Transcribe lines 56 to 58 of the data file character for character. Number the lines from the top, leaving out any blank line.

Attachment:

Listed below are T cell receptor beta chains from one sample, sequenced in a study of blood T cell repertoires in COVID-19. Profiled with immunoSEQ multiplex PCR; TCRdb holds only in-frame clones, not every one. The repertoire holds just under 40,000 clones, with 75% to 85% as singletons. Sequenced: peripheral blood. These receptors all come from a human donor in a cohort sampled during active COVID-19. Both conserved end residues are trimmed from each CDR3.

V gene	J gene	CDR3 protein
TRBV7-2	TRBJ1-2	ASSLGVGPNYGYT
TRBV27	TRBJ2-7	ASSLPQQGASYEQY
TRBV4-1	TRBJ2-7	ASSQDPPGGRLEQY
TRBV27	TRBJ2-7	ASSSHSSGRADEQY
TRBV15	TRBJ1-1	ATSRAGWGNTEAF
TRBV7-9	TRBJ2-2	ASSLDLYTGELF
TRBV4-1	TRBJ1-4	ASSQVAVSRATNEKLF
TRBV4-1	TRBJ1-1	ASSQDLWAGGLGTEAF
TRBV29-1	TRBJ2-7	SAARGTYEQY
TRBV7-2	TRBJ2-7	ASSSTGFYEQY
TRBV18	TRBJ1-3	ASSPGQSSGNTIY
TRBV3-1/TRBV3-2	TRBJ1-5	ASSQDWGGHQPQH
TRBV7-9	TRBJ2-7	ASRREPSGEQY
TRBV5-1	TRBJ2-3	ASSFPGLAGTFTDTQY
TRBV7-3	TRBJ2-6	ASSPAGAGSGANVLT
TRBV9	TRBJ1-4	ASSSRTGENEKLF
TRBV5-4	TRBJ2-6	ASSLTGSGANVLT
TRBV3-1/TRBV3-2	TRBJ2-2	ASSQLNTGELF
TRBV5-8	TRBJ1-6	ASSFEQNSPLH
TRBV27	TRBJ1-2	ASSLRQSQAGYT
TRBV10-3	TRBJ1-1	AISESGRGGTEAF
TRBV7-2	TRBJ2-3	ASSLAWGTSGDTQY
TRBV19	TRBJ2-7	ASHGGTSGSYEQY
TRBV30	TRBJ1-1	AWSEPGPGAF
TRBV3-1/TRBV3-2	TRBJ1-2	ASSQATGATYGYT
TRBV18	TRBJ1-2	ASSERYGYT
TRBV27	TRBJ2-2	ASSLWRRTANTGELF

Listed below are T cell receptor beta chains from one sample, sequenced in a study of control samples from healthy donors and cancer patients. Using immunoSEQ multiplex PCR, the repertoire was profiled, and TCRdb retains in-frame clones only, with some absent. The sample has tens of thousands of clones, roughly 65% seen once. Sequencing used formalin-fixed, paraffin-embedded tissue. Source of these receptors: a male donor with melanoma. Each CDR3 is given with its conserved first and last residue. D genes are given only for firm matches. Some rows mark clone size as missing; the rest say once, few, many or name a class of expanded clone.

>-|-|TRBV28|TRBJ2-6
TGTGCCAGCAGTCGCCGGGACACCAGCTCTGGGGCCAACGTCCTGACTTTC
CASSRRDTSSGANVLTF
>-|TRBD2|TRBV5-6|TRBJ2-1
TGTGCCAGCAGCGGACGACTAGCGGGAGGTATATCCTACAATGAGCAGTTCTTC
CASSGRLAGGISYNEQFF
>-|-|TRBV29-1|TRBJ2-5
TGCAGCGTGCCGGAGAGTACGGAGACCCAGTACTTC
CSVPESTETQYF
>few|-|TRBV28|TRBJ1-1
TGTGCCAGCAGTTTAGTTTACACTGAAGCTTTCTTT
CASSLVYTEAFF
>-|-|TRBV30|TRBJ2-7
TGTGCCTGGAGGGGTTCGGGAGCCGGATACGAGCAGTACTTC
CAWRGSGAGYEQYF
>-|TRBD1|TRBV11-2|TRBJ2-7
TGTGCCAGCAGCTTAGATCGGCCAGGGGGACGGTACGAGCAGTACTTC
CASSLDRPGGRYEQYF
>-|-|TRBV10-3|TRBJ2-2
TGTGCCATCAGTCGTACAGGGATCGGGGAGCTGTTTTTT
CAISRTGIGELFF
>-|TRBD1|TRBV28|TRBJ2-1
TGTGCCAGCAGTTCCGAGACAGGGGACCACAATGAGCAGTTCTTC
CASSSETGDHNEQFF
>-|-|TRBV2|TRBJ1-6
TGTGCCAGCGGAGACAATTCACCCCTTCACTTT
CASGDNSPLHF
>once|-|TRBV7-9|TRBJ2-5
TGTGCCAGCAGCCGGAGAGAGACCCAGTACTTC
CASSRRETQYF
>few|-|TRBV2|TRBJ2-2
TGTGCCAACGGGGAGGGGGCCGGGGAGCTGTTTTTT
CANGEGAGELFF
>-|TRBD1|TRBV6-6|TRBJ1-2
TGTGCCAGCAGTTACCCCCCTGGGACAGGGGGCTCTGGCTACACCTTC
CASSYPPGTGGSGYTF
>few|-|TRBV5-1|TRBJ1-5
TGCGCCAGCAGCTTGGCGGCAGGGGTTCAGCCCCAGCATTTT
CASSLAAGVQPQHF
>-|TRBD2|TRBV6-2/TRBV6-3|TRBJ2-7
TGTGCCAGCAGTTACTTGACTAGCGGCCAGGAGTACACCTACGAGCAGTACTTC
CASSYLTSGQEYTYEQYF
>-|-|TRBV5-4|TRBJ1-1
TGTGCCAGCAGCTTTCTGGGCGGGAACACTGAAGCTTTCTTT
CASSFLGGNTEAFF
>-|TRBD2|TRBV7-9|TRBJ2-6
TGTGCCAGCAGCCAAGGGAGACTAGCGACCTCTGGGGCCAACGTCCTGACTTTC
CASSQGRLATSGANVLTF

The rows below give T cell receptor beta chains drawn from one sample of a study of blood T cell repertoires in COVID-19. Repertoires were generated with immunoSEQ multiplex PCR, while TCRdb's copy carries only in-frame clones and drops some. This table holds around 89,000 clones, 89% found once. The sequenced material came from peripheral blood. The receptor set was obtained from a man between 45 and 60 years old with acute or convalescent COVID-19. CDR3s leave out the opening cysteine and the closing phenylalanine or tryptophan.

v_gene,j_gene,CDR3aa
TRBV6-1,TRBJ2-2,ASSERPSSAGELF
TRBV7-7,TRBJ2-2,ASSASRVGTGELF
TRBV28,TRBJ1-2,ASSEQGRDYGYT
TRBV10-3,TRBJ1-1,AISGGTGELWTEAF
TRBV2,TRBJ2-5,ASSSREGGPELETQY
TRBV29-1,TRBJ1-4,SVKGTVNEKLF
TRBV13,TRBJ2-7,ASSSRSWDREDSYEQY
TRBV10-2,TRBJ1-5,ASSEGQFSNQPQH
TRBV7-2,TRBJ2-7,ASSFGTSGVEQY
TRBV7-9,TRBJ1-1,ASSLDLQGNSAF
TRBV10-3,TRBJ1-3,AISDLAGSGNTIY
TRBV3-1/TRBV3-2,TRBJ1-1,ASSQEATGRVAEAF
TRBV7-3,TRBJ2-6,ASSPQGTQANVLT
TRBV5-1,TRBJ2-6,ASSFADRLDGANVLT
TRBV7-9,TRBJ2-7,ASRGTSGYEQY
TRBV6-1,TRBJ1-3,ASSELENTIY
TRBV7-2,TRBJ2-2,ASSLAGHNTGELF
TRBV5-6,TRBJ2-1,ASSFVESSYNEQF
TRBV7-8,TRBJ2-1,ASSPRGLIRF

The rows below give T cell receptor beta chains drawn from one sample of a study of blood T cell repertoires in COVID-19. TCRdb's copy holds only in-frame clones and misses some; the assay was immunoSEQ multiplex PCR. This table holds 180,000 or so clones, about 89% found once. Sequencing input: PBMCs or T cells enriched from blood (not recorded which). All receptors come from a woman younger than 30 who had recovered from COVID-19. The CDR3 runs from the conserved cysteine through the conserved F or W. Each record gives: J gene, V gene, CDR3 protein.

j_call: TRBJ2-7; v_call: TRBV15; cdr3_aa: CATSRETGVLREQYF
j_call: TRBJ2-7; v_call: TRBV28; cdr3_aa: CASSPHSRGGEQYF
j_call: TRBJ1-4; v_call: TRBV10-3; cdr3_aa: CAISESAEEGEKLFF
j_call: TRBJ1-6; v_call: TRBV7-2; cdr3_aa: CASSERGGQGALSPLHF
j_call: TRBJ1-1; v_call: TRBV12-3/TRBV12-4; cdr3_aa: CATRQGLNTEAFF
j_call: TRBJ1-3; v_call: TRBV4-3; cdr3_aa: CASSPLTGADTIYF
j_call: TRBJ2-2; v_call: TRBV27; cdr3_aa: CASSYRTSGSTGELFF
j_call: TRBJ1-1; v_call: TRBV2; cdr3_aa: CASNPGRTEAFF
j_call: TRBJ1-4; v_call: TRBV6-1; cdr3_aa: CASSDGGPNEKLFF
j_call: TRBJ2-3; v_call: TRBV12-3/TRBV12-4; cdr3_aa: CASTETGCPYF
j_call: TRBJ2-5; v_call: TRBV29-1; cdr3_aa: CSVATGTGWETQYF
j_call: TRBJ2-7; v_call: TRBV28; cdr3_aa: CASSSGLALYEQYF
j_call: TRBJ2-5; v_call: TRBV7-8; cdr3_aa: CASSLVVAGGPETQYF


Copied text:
TGTGCCAGCGGAGACAATTCACCCCTTCACTTT
CASGDNSPLHF
>once|-|TRBV7-9|TRBJ2-5